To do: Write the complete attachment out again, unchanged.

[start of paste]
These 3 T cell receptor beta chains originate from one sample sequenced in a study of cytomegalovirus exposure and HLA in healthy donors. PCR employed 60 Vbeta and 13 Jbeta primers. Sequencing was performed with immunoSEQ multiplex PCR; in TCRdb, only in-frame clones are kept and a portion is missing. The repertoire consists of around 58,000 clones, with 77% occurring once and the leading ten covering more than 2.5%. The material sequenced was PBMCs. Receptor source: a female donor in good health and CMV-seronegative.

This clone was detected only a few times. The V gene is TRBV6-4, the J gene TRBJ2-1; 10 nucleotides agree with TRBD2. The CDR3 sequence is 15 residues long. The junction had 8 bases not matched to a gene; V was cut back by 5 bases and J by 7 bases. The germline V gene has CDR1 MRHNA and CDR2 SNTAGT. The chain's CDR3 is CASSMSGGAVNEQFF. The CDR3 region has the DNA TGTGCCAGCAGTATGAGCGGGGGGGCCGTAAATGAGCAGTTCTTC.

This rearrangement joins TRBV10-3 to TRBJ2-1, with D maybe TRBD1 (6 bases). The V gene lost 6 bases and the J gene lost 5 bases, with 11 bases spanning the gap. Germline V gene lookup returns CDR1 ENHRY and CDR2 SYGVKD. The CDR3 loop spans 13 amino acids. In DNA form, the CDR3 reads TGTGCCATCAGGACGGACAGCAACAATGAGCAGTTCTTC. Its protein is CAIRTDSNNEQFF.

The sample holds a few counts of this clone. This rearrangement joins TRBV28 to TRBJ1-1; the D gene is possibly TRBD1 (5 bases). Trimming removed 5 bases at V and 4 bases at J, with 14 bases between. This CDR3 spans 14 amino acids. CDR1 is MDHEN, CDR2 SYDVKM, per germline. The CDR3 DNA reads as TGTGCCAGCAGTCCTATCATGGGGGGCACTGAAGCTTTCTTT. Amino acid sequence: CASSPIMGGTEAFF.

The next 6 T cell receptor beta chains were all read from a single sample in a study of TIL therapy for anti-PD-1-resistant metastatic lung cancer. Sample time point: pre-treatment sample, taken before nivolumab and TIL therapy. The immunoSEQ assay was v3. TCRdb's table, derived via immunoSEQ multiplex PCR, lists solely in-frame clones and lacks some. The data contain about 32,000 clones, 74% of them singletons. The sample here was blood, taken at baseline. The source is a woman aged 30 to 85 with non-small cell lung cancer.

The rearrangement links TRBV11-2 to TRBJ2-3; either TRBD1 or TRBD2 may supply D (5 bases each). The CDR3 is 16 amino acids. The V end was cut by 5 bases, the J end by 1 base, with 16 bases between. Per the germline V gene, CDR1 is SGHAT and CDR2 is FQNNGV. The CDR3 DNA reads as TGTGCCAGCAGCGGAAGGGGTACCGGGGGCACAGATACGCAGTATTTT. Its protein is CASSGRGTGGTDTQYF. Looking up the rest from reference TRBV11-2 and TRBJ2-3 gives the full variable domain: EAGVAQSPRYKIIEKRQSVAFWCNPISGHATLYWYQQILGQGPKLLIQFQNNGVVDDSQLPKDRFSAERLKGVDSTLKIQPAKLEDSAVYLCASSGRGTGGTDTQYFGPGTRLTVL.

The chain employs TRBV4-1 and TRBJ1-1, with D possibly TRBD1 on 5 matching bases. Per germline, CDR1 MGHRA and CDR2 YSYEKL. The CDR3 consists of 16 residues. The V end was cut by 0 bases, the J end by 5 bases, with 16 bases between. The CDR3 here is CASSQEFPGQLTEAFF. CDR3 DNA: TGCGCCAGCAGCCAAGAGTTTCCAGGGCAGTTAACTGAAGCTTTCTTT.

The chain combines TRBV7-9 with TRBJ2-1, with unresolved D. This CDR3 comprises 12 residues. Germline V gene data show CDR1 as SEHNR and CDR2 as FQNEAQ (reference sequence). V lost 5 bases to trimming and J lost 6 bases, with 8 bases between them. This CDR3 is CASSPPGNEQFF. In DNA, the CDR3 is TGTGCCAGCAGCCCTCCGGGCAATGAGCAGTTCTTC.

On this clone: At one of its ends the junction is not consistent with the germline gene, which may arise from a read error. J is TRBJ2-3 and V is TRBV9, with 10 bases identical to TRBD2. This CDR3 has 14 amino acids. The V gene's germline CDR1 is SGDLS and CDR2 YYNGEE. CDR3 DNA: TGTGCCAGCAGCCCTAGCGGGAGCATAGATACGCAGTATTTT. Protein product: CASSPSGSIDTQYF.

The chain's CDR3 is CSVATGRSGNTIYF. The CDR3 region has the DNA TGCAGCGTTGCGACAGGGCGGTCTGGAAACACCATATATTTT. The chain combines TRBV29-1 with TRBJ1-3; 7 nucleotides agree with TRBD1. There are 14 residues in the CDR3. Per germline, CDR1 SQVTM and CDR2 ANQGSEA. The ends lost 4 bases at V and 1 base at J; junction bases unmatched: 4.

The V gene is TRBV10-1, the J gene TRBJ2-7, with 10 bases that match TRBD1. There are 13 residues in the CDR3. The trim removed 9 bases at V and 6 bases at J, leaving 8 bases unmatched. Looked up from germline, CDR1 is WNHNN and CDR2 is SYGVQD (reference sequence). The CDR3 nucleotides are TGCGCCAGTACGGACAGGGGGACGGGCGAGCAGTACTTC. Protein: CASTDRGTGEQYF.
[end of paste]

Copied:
These 3 T cell receptor beta chains originate from one sample sequenced in a study of cytomegalovirus exposure and HLA in healthy donors. PCR employed 60 Vbeta and 13 Jbeta primers. Sequencing was performed with immunoSEQ multiplex PCR; in TCRdb, only in-frame clones are kept and a portion is missing. The repertoire consists of around 58,000 clones, with 77% occurring once and the leading ten covering more than 2.5%. The material sequenced was PBMCs. Receptor source: a female donor in good health and CMV-seronegative.

This clone was detected only a few times. The V gene is TRBV6-4, the J gene TRBJ2-1; 10 nucleotides agree with TRBD2. The CDR3 sequence is 15 residues long. The junction had 8 bases not matched to a gene; V was cut back by 5 bases and J by 7 bases. The germline V gene has CDR1 MRHNA and CDR2 SNTAGT. The chain's CDR3 is CASSMSGGAVNEQFF. The CDR3 region has the DNA TGTGCCAGCAGTATGAGCGGGGGGGCCGTAAATGAGCAGTTCTTC.

This rearrangement joins TRBV10-3 to TRBJ2-1, with D maybe TRBD1 (6 bases). The V gene lost 6 bases and the J gene lost 5 bases, with 11 bases spanning the gap. Germline V gene lookup returns CDR1 ENHRY and CDR2 SYGVKD. The CDR3 loop spans 13 amino acids. In DNA form, the CDR3 reads TGTGCCATCAGGACGGACAGCAACAATGAGCAGTTCTTC. Its protein is CAIRTDSNNEQFF.

The sample holds a few counts of this clone. This rearrangement joins TRBV28 to TRBJ1-1; the D gene is possibly TRBD1 (5 bases). Trimming removed 5 bases at V and 4 bases at J, with 14 bases between. This CDR3 spans 14 amino acids. CDR1 is MDHEN, CDR2 SYDVKM, per germline. The CDR3 DNA reads as TGTGCCAGCAGTCCTATCATGGGGGGCACTGAAGCTTTCTTT. Amino acid sequence: CASSPIMGGTEAFF.

The next 6 T cell receptor beta chains were all read from a single sample in a study of TIL therapy for anti-PD-1-resistant metastatic lung cancer. Sample time point: pre-treatment sample, taken before nivolumab and TIL therapy. The immunoSEQ assay was v3. TCRdb's table, derived via immunoSEQ multiplex PCR, lists solely in-frame clones and lacks some. The data contain about 32,000 clones, 74% of them singletons. The sample here was blood, taken at baseline. The source is a woman aged 30 to 85 with non-small cell lung cancer.

The rearrangement links TRBV11-2 to TRBJ2-3; either TRBD1 or TRBD2 may supply D (5 bases each). The CDR3 is 16 amino acids. The V end was cut by 5 bases, the J end by 1 base, with 16 bases between. Per the germline V gene, CDR1 is SGHAT and CDR2 is FQNNGV. The CDR3 DNA reads as TGTGCCAGCAGCGGAAGGGGTACCGGGGGCACAGATACGCAGTATTTT. Its protein is CASSGRGTGGTDTQYF. Looking up the rest from reference TRBV11-2 and TRBJ2-3 gives the full variable domain: EAGVAQSPRYKIIEKRQSVAFWCNPISGHATLYWYQQILGQGPKLLIQFQNNGVVDDSQLPKDRFSAERLKGVDSTLKIQPAKLEDSAVYLCASSGRGTGGTDTQYFGPGTRLTVL.

The chain employs TRBV4-1 and TRBJ1-1, with D possibly TRBD1 on 5 matching bases. Per germline, CDR1 MGHRA and CDR2 YSYEKL. The CDR3 consists of 16 residues. The V end was cut by 0 bases, the J end by 5 bases, with 16 bases between. The CDR3 here is CASSQEFPGQLTEAFF. CDR3 DNA: TGCGCCAGCAGCCAAGAGTTTCCAGGGCAGTTAACTGAAGCTTTCTTT.

The chain combines TRBV7-9 with TRBJ2-1, with unresolved D. This CDR3 comprises 12 residues. Germline V gene data show CDR1 as SEHNR and CDR2 as FQNEAQ (reference sequence). V lost 5 bases to trimming and J lost 6 bases, with 8 bases between them. This CDR3 is CASSPPGNEQFF. In DNA, the CDR3 is TGTGCCAGCAGCCCTCCGGGCAATGAGCAGTTCTTC.

On this clone: At one of its ends the junction is not consistent with the germline gene, which may arise from a read error. J is TRBJ2-3 and V is TRBV9, with 10 bases identical to TRBD2. This CDR3 has 14 amino acids. The V gene's germline CDR1 is SGDLS and CDR2 YYNGEE. CDR3 DNA: TGTGCCAGCAGCCCTAGCGGGAGCATAGATACGCAGTATTTT. Protein product: CASSPSGSIDTQYF.

The chain's CDR3 is CSVATGRSGNTIYF. The CDR3 region has the DNA TGCAGCGTTGCGACAGGGCGGTCTGGAAACACCATATATTTT. The chain combines TRBV29-1 with TRBJ1-3; 7 nucleotides agree with TRBD1. There are 14 residues in the CDR3. Per germline, CDR1 SQVTM and CDR2 ANQGSEA. The ends lost 4 bases at V and 1 base at J; junction bases unmatched: 4.

The V gene is TRBV10-1, the J gene TRBJ2-7, with 10 bases that match TRBD1. There are 13 residues in the CDR3. The trim removed 9 bases at V and 6 bases at J, leaving 8 bases unmatched. Looked up from germline, CDR1 is WNHNN and CDR2 is SYGVQD (reference sequence). The CDR3 nucleotides are TGCGCCAGTACGGACAGGGGGACGGGCGAGCAGTACTTC. Protein: CASTDRGTGEQYF.